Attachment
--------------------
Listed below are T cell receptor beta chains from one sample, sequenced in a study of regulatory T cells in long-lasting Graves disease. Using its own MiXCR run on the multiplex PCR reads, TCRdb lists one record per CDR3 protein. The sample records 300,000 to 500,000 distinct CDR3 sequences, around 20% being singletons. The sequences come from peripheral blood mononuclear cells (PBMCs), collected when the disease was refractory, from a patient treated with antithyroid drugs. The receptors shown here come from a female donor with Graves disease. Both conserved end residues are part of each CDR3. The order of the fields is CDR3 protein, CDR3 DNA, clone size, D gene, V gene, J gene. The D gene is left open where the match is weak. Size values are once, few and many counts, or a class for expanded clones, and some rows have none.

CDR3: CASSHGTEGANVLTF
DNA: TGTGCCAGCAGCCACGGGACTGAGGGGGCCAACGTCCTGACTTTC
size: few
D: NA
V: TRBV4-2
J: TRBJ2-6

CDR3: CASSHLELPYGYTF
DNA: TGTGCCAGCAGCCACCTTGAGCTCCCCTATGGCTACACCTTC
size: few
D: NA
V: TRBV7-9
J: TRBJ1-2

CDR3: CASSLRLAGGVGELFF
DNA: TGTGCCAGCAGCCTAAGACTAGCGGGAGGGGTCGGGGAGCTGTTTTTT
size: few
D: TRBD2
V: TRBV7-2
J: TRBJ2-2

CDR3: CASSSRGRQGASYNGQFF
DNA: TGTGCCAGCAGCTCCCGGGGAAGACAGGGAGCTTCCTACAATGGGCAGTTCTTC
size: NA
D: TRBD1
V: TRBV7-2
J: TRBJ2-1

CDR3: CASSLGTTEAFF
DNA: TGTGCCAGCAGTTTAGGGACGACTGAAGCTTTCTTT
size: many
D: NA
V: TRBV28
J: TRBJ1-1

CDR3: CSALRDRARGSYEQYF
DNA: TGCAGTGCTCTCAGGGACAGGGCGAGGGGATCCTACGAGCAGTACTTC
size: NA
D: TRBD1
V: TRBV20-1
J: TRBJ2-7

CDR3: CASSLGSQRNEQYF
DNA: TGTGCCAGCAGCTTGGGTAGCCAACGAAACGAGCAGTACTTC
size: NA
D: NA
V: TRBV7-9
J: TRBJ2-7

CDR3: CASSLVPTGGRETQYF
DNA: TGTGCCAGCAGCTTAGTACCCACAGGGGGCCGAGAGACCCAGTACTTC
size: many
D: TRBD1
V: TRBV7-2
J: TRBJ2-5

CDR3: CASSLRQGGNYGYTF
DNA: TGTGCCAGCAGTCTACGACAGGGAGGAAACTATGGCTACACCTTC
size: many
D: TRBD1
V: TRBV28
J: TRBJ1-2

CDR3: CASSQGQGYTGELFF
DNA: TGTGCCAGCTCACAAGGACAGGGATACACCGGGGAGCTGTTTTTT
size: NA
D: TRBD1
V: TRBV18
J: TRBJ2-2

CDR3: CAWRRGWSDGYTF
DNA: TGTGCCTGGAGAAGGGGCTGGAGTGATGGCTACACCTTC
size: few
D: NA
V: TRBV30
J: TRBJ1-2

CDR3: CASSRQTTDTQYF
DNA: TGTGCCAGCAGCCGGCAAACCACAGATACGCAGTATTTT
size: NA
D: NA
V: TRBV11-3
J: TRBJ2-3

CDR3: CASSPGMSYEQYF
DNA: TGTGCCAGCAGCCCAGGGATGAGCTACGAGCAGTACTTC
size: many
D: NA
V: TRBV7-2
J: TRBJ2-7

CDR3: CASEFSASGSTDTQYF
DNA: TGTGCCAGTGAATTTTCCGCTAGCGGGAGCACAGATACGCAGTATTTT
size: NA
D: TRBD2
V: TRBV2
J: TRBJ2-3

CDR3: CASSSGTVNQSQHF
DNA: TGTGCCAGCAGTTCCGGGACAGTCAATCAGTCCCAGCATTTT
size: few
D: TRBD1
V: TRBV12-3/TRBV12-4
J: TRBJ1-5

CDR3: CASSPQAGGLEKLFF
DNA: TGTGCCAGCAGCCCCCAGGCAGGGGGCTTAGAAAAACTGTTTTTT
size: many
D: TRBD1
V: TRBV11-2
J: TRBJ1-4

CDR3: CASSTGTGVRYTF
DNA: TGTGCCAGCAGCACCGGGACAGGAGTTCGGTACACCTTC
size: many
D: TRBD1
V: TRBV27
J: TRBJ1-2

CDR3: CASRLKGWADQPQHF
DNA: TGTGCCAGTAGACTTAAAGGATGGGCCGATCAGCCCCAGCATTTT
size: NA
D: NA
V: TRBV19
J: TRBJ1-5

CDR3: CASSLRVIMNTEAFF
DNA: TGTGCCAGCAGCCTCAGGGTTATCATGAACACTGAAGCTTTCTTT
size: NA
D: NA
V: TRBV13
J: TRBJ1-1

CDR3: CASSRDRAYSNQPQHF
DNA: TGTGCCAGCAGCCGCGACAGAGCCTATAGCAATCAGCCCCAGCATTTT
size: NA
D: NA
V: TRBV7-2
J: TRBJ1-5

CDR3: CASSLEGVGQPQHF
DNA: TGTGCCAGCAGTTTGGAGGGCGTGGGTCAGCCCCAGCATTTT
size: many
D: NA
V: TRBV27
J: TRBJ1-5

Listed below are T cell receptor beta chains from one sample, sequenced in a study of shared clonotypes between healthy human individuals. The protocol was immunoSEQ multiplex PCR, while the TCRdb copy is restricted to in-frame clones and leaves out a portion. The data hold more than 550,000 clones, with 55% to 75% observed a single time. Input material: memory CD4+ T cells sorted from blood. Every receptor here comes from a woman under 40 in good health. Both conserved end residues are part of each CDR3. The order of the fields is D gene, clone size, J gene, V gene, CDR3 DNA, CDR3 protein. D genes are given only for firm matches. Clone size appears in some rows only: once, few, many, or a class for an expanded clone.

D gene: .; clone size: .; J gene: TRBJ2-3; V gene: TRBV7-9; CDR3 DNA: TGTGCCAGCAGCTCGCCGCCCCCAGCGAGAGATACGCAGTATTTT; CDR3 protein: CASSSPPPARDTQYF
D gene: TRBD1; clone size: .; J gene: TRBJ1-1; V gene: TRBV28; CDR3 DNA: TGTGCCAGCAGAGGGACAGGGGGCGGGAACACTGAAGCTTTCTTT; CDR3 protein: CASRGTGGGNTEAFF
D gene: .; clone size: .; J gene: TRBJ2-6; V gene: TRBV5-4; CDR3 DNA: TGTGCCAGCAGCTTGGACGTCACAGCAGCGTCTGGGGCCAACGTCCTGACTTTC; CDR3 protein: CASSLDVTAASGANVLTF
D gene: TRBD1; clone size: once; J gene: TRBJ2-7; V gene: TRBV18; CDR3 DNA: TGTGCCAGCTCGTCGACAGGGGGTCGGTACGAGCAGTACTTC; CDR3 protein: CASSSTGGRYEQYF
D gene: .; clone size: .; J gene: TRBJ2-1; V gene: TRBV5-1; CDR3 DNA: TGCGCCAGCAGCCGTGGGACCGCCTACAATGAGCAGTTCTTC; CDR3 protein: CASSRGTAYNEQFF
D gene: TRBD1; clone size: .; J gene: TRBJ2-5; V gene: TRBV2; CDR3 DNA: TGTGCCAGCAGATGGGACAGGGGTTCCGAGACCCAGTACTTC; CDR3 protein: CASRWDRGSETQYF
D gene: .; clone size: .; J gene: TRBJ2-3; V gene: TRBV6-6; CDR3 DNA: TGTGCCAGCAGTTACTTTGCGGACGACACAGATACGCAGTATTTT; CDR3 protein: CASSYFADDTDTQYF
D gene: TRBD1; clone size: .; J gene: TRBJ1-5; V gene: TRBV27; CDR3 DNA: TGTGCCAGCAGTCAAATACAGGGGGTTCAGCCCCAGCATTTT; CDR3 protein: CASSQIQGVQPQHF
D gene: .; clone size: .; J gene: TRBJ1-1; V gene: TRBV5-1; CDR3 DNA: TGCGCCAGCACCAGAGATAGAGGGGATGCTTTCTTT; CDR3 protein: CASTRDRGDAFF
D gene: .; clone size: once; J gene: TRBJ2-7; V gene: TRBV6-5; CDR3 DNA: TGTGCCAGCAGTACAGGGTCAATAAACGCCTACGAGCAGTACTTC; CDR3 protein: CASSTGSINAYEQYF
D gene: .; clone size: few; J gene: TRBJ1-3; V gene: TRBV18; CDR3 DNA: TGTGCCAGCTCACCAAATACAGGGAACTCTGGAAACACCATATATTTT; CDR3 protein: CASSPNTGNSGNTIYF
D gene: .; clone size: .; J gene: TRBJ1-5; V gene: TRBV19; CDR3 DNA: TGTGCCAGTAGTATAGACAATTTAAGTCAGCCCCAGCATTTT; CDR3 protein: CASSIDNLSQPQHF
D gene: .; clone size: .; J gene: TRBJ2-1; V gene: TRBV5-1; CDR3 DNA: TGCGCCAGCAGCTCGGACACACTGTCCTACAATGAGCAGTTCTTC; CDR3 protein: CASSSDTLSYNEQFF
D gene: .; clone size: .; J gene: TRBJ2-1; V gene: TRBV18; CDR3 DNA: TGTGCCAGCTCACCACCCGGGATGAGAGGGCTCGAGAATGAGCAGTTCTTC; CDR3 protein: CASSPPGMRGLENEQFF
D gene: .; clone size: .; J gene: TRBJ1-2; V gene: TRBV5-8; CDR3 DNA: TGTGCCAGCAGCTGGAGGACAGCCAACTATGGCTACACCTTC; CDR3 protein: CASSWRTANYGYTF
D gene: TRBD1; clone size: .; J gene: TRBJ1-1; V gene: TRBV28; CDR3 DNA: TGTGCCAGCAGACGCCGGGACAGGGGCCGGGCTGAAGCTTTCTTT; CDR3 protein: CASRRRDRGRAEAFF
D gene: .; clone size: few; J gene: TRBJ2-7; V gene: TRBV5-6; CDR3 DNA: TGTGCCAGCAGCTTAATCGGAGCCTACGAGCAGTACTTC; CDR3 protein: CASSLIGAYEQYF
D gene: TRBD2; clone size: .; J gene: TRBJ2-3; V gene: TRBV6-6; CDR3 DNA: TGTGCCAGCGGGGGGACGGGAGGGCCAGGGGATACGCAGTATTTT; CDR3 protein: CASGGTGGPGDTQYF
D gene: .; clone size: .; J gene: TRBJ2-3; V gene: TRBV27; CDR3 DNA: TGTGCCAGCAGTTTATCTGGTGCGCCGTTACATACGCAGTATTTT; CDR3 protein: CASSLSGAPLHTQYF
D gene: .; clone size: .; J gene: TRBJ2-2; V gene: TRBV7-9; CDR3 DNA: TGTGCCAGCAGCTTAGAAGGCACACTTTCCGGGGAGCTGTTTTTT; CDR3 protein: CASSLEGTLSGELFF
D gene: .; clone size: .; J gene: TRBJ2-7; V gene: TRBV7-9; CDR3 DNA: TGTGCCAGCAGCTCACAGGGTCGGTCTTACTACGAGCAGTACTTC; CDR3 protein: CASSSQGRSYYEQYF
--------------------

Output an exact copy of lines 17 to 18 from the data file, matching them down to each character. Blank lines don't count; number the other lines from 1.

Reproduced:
D: TRBD2
V: TRBV7-2